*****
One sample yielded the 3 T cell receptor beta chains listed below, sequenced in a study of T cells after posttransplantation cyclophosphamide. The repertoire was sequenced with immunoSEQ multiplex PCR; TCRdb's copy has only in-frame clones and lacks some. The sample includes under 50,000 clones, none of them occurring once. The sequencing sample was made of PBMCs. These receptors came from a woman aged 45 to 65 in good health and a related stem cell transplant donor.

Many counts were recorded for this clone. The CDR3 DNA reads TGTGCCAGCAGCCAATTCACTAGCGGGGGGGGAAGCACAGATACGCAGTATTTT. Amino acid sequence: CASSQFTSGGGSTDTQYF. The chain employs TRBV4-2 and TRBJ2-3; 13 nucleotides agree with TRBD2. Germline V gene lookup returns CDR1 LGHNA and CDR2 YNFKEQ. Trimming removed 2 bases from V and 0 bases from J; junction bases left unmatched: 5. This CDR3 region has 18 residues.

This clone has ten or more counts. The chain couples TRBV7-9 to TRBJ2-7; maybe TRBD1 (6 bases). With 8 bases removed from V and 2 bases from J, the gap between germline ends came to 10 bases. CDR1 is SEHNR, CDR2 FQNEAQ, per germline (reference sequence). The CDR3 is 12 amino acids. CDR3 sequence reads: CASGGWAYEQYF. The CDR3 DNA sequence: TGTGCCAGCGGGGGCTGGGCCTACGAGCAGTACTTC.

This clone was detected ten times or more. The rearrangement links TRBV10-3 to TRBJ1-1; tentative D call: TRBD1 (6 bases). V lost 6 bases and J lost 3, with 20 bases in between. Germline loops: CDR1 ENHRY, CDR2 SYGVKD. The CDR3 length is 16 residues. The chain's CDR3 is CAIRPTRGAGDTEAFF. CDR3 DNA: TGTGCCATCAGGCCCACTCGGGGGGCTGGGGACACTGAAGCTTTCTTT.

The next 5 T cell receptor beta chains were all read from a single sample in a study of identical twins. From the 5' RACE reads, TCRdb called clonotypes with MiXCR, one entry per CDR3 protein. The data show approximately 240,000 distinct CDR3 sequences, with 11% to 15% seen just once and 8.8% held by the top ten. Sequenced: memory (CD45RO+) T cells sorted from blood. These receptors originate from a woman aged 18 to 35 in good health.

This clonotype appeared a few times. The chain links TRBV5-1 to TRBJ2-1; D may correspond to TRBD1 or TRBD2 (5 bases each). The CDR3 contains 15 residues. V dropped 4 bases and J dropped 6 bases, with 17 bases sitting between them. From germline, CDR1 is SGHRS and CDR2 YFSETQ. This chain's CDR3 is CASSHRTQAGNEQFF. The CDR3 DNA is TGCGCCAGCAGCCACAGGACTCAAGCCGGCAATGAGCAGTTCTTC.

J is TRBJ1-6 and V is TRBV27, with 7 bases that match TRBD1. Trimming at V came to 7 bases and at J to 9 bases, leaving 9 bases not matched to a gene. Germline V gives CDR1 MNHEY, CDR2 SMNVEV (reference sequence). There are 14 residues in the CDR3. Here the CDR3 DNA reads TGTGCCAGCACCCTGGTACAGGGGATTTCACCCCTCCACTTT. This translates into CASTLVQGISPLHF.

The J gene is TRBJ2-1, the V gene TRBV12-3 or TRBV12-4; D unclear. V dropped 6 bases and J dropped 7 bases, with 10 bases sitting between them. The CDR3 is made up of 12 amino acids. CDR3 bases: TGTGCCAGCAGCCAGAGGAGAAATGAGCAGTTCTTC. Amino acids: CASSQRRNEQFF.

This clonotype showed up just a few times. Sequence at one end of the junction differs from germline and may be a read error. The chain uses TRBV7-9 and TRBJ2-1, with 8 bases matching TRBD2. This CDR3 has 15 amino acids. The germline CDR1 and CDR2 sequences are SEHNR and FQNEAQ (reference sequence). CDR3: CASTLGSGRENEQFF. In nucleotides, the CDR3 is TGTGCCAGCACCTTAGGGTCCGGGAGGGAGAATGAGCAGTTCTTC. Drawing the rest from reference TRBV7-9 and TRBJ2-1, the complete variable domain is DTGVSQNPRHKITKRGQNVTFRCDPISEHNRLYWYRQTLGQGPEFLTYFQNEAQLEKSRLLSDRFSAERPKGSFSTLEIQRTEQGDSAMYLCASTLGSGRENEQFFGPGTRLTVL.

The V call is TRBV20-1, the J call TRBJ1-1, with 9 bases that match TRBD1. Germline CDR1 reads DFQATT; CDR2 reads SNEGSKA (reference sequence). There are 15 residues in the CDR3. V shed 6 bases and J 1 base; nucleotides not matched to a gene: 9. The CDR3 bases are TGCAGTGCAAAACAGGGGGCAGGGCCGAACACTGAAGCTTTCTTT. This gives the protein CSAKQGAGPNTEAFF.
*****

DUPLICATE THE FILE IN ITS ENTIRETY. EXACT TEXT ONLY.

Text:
One sample yielded the 3 T cell receptor beta chains listed below, sequenced in a study of T cells after posttransplantation cyclophosphamide. The repertoire was sequenced with immunoSEQ multiplex PCR; TCRdb's copy has only in-frame clones and lacks some. The sample includes under 50,000 clones, none of them occurring once. The sequencing sample was made of PBMCs. These receptors came from a woman aged 45 to 65 in good health and a related stem cell transplant donor.

Many counts were recorded for this clone. The CDR3 DNA reads TGTGCCAGCAGCCAATTCACTAGCGGGGGGGGAAGCACAGATACGCAGTATTTT. Amino acid sequence: CASSQFTSGGGSTDTQYF. The chain employs TRBV4-2 and TRBJ2-3; 13 nucleotides agree with TRBD2. Germline V gene lookup returns CDR1 LGHNA and CDR2 YNFKEQ. Trimming removed 2 bases from V and 0 bases from J; junction bases left unmatched: 5. This CDR3 region has 18 residues.

This clone has ten or more counts. The chain couples TRBV7-9 to TRBJ2-7; maybe TRBD1 (6 bases). With 8 bases removed from V and 2 bases from J, the gap between germline ends came to 10 bases. CDR1 is SEHNR, CDR2 FQNEAQ, per germline (reference sequence). The CDR3 is 12 amino acids. CDR3 sequence reads: CASGGWAYEQYF. The CDR3 DNA sequence: TGTGCCAGCGGGGGCTGGGCCTACGAGCAGTACTTC.

This clone was detected ten times or more. The rearrangement links TRBV10-3 to TRBJ1-1; tentative D call: TRBD1 (6 bases). V lost 6 bases and J lost 3, with 20 bases in between. Germline loops: CDR1 ENHRY, CDR2 SYGVKD. The CDR3 length is 16 residues. The chain's CDR3 is CAIRPTRGAGDTEAFF. CDR3 DNA: TGTGCCATCAGGCCCACTCGGGGGGCTGGGGACACTGAAGCTTTCTTT.

The next 5 T cell receptor beta chains were all read from a single sample in a study of identical twins. From the 5' RACE reads, TCRdb called clonotypes with MiXCR, one entry per CDR3 protein. The data show approximately 240,000 distinct CDR3 sequences, with 11% to 15% seen just once and 8.8% held by the top ten. Sequenced: memory (CD45RO+) T cells sorted from blood. These receptors originate from a woman aged 18 to 35 in good health.

This clonotype appeared a few times. The chain links TRBV5-1 to TRBJ2-1; D may correspond to TRBD1 or TRBD2 (5 bases each). The CDR3 contains 15 residues. V dropped 4 bases and J dropped 6 bases, with 17 bases sitting between them. From germline, CDR1 is SGHRS and CDR2 YFSETQ. This chain's CDR3 is CASSHRTQAGNEQFF. The CDR3 DNA is TGCGCCAGCAGCCACAGGACTCAAGCCGGCAATGAGCAGTTCTTC.

J is TRBJ1-6 and V is TRBV27, with 7 bases that match TRBD1. Trimming at V came to 7 bases and at J to 9 bases, leaving 9 bases not matched to a gene. Germline V gives CDR1 MNHEY, CDR2 SMNVEV (reference sequence). There are 14 residues in the CDR3. Here the CDR3 DNA reads TGTGCCAGCACCCTGGTACAGGGGATTTCACCCCTCCACTTT. This translates into CASTLVQGISPLHF.

The J gene is TRBJ2-1, the V gene TRBV12-3 or TRBV12-4; D unclear. V dropped 6 bases and J dropped 7 bases, with 10 bases sitting between them. The CDR3 is made up of 12 amino acids. CDR3 bases: TGTGCCAGCAGCCAGAGGAGAAATGAGCAGTTCTTC. Amino acids: CASSQRRNEQFF.

This clonotype showed up just a few times. Sequence at one end of the junction differs from germline and may be a read error. The chain uses TRBV7-9 and TRBJ2-1, with 8 bases matching TRBD2. This CDR3 has 15 amino acids. The germline CDR1 and CDR2 sequences are SEHNR and FQNEAQ (reference sequence). CDR3: CASTLGSGRENEQFF. In nucleotides, the CDR3 is TGTGCCAGCACCTTAGGGTCCGGGAGGGAGAATGAGCAGTTCTTC. Drawing the rest from reference TRBV7-9 and TRBJ2-1, the complete variable domain is DTGVSQNPRHKITKRGQNVTFRCDPISEHNRLYWYRQTLGQGPEFLTYFQNEAQLEKSRLLSDRFSAERPKGSFSTLEIQRTEQGDSAMYLCASTLGSGRENEQFFGPGTRLTVL.

The V call is TRBV20-1, the J call TRBJ1-1, with 9 bases that match TRBD1. Germline CDR1 reads DFQATT; CDR2 reads SNEGSKA (reference sequence). There are 15 residues in the CDR3. V shed 6 bases and J 1 base; nucleotides not matched to a gene: 9. The CDR3 bases are TGCAGTGCAAAACAGGGGGCAGGGCCGAACACTGAAGCTTTCTTT. This gives the protein CSAKQGAGPNTEAFF.